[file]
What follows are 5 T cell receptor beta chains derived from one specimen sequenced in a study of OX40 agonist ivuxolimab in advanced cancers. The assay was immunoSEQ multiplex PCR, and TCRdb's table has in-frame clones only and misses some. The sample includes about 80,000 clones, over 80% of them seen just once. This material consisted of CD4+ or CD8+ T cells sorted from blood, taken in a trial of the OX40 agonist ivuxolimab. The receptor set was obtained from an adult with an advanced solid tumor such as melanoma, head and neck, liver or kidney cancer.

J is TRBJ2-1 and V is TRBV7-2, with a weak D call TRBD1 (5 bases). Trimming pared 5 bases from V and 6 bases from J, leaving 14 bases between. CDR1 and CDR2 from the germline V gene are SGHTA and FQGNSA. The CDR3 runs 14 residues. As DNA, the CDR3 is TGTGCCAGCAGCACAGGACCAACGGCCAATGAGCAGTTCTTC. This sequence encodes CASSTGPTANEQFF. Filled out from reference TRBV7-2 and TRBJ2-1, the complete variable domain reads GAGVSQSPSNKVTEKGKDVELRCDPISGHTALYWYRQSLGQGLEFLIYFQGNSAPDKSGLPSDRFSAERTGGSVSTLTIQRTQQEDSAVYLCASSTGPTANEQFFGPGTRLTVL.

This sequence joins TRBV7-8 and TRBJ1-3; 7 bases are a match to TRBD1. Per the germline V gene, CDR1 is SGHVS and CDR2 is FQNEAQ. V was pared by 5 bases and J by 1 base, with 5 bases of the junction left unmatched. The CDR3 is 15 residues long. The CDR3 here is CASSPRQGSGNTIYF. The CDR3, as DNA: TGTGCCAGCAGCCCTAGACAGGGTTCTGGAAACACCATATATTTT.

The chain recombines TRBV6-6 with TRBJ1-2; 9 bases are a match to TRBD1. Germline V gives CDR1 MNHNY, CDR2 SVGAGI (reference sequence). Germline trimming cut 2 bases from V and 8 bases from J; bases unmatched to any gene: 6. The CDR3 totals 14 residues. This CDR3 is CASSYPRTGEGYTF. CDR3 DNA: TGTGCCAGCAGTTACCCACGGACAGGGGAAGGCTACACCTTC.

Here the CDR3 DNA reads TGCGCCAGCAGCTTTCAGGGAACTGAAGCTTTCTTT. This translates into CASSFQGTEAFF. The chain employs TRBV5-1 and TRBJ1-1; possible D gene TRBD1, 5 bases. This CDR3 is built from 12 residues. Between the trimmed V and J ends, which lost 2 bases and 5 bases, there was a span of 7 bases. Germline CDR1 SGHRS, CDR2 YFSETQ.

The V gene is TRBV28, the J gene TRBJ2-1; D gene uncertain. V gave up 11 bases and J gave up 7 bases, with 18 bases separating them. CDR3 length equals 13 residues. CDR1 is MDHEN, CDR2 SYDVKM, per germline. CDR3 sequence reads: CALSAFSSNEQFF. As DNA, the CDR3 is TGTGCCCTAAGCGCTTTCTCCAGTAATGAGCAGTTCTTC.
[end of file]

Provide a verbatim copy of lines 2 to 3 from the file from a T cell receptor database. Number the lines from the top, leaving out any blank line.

J is TRBJ2-1 and V is TRBV7-2, with a weak D call TRBD1 (5 bases). Trimming pared 5 bases from V and 6 bases from J, leaving 14 bases between. CDR1 and CDR2 from the germline V gene are SGHTA and FQGNSA. The CDR3 runs 14 residues. As DNA, the CDR3 is TGTGCCAGCAGCACAGGACCAACGGCCAATGAGCAGTTCTTC. This sequence encodes CASSTGPTANEQFF. Filled out from reference TRBV7-2 and TRBJ2-1, the complete variable domain reads GAGVSQSPSNKVTEKGKDVELRCDPISGHTALYWYRQSLGQGLEFLIYFQGNSAPDKSGLPSDRFSAERTGGSVSTLTIQRTQQEDSAVYLCASSTGPTANEQFFGPGTRLTVL.

This sequence joins TRBV7-8 and TRBJ1-3; 7 bases are a match to TRBD1. Per the germline V gene, CDR1 is SGHVS and CDR2 is FQNEAQ. V was pared by 5 bases and J by 1 base, with 5 bases of the junction left unmatched. The CDR3 is 15 residues long. The CDR3 here is CASSPRQGSGNTIYF. The CDR3, as DNA: TGTGCCAGCAGCCCTAGACAGGGTTCTGGAAACACCATATATTTT.